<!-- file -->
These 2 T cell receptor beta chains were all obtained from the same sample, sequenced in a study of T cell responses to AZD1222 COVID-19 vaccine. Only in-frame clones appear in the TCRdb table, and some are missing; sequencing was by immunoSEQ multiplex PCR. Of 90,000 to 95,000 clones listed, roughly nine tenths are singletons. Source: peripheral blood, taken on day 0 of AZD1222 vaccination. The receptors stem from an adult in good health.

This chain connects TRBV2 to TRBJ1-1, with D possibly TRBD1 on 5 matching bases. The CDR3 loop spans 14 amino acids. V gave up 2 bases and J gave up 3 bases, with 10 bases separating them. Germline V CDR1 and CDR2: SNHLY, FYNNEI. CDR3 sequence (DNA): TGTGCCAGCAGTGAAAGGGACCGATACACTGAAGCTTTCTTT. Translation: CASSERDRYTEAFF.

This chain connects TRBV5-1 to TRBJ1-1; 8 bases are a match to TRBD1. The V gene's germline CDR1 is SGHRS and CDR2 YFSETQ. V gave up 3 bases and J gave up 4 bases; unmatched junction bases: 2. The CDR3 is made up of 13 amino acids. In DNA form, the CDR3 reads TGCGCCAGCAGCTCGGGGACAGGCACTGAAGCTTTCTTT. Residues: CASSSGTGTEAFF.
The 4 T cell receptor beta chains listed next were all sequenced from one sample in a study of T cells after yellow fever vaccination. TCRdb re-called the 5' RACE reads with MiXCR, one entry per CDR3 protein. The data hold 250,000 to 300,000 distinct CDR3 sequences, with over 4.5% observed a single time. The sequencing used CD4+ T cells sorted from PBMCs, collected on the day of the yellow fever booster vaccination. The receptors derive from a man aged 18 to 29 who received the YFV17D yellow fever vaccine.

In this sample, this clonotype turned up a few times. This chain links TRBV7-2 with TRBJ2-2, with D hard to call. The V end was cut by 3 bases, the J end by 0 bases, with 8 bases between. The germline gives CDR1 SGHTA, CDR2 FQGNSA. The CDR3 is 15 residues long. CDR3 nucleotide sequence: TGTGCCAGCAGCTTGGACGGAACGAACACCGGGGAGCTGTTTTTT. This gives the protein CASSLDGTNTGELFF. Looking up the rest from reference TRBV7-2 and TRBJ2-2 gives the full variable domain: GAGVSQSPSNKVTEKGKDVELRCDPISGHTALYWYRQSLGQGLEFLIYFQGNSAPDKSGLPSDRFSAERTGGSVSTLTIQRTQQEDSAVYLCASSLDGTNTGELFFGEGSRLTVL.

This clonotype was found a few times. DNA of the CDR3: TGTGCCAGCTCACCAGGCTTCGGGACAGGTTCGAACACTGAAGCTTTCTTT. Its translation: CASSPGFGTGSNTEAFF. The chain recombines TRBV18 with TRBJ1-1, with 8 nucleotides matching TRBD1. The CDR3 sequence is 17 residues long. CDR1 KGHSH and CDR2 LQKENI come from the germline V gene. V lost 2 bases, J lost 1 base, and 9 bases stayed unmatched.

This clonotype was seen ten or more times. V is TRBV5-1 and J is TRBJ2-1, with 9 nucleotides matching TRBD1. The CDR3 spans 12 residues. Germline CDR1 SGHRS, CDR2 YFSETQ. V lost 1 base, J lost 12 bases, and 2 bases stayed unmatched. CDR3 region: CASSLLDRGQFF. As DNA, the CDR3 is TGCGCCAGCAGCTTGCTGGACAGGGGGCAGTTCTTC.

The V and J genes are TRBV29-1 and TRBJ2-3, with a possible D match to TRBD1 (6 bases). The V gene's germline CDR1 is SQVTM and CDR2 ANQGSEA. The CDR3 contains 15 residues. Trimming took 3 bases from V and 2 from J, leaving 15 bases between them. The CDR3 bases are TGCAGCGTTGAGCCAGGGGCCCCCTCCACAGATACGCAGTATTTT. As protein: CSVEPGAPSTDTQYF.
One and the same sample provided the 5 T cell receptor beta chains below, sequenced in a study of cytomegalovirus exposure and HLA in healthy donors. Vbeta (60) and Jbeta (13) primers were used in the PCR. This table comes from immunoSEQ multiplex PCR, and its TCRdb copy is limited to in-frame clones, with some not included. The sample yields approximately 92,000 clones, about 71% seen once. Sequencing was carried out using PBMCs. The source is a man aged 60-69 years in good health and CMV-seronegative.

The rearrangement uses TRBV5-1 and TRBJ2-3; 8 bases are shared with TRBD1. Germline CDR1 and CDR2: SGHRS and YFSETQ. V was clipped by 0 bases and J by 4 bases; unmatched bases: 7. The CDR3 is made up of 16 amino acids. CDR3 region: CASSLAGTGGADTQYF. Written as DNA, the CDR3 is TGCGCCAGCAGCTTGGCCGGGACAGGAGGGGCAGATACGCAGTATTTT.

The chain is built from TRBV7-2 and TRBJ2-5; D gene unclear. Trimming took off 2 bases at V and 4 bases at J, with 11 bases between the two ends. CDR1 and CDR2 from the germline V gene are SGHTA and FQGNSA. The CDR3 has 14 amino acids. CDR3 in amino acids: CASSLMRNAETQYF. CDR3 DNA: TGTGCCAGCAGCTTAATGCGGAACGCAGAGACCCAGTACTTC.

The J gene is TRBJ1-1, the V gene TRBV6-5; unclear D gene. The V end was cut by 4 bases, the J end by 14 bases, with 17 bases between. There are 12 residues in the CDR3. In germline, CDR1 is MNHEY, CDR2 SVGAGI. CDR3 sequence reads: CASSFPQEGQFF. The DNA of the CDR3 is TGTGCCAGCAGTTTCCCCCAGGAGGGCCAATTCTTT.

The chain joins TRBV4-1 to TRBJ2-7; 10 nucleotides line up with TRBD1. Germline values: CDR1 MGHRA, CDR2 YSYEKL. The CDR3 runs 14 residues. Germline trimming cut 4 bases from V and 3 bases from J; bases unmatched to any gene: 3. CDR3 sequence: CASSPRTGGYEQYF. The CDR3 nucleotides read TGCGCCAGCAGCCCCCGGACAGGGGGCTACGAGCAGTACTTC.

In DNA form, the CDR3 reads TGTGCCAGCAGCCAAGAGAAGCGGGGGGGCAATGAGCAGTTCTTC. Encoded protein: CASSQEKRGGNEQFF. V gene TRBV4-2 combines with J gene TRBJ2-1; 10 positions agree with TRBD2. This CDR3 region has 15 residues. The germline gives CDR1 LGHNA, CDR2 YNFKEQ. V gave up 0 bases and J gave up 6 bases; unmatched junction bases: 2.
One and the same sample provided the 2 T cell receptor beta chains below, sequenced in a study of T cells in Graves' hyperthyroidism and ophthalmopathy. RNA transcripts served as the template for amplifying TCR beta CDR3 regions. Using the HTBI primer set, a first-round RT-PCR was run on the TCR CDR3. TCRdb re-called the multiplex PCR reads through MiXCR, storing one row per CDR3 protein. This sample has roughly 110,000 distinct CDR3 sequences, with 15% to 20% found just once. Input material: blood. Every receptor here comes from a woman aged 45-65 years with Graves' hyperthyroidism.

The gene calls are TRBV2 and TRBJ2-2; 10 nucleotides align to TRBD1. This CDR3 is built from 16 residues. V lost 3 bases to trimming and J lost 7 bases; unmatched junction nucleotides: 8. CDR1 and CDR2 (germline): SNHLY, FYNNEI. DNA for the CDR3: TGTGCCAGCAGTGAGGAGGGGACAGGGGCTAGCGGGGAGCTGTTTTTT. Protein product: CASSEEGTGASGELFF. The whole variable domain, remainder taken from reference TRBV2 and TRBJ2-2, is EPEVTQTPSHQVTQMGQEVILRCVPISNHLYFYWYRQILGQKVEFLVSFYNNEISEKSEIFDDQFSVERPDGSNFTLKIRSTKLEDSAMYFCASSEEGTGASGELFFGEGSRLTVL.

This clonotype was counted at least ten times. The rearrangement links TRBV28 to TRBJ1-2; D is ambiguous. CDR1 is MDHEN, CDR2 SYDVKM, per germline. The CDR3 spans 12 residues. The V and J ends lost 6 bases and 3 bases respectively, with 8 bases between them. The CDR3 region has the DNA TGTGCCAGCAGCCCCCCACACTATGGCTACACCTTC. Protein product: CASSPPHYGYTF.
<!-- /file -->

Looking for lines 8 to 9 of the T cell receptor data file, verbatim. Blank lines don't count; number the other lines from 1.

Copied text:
The V and J genes are TRBV29-1 and TRBJ2-3, with a possible D match to TRBD1 (6 bases). The V gene's germline CDR1 is SQVTM and CDR2 ANQGSEA. The CDR3 contains 15 residues. Trimming took 3 bases from V and 2 from J, leaving 15 bases between them. The CDR3 bases are TGCAGCGTTGAGCCAGGGGCCCCCTCCACAGATACGCAGTATTTT. As protein: CSVEPGAPSTDTQYF.
One and the same sample provided the 5 T cell receptor beta chains below, sequenced in a study of cytomegalovirus exposure and HLA in healthy donors. Vbeta (60) and Jbeta (13) primers were used in the PCR. This table comes from immunoSEQ multiplex PCR, and its TCRdb copy is limited to in-frame clones, with some not included. The sample yields approximately 92,000 clones, about 71% seen once. Sequencing was carried out using PBMCs. The source is a man aged 60-69 years in good health and CMV-seronegative.